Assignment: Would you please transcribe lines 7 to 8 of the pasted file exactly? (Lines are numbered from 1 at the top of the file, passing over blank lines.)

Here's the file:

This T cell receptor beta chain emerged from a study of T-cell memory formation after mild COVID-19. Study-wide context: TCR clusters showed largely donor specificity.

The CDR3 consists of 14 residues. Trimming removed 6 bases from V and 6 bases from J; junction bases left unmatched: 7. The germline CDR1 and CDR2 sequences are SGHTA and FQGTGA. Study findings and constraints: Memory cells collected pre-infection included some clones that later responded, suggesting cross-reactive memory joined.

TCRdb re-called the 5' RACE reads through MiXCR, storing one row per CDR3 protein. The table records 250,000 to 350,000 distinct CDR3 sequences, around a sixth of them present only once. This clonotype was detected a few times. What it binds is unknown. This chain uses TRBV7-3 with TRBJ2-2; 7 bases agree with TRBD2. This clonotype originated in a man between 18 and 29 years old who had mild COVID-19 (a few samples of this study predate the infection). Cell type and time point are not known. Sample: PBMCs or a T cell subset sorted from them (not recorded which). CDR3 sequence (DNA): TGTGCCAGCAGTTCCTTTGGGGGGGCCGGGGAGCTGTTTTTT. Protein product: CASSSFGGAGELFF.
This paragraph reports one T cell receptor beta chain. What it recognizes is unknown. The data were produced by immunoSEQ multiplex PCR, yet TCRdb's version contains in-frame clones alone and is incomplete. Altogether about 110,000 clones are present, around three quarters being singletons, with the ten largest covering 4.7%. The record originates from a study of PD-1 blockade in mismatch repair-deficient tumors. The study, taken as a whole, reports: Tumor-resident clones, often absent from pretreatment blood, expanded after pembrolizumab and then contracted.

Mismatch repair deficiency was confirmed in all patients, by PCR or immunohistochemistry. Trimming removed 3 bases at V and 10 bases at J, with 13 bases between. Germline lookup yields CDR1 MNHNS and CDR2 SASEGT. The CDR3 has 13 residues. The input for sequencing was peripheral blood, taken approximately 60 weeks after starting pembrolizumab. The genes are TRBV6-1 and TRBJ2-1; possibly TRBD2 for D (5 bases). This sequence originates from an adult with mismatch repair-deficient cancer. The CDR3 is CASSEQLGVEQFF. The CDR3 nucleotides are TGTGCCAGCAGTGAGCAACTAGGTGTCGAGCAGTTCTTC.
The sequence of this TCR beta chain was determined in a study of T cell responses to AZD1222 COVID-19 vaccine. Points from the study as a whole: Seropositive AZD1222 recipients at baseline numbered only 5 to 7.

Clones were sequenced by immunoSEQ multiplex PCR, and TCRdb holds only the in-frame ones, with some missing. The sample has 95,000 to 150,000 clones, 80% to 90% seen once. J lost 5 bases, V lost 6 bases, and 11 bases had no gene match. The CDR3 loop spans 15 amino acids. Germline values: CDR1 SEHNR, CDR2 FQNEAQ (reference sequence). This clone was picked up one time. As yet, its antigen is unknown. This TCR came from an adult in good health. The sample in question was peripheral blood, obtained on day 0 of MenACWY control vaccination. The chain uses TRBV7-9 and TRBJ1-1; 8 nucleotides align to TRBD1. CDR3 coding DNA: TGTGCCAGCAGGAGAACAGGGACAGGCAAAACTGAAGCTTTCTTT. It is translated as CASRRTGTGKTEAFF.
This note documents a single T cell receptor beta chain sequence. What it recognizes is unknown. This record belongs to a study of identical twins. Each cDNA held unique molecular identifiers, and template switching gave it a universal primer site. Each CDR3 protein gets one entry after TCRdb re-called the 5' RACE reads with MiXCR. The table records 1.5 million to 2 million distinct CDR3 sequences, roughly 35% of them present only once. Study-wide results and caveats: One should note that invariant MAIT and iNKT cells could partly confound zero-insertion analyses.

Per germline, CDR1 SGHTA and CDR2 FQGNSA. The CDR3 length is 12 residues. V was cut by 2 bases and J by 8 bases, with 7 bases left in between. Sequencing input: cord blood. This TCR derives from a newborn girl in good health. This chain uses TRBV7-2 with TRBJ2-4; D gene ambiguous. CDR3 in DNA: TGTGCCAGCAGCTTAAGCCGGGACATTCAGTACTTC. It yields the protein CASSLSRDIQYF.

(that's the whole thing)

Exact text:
Clones were sequenced by immunoSEQ multiplex PCR, and TCRdb holds only the in-frame ones, with some missing. The sample has 95,000 to 150,000 clones, 80% to 90% seen once. J lost 5 bases, V lost 6 bases, and 11 bases had no gene match. The CDR3 loop spans 15 amino acids. Germline values: CDR1 SEHNR, CDR2 FQNEAQ (reference sequence). This clone was picked up one time. As yet, its antigen is unknown. This TCR came from an adult in good health. The sample in question was peripheral blood, obtained on day 0 of MenACWY control vaccination. The chain uses TRBV7-9 and TRBJ1-1; 8 nucleotides align to TRBD1. CDR3 coding DNA: TGTGCCAGCAGGAGAACAGGGACAGGCAAAACTGAAGCTTTCTTT. It is translated as CASRRTGTGKTEAFF.
This note documents a single T cell receptor beta chain sequence. What it recognizes is unknown. This record belongs to a study of identical twins. Each cDNA held unique molecular identifiers, and template switching gave it a universal primer site. Each CDR3 protein gets one entry after TCRdb re-called the 5' RACE reads with MiXCR. The table records 1.5 million to 2 million distinct CDR3 sequences, roughly 35% of them present only once. Study-wide results and caveats: One should note that invariant MAIT and iNKT cells could partly confound zero-insertion analyses.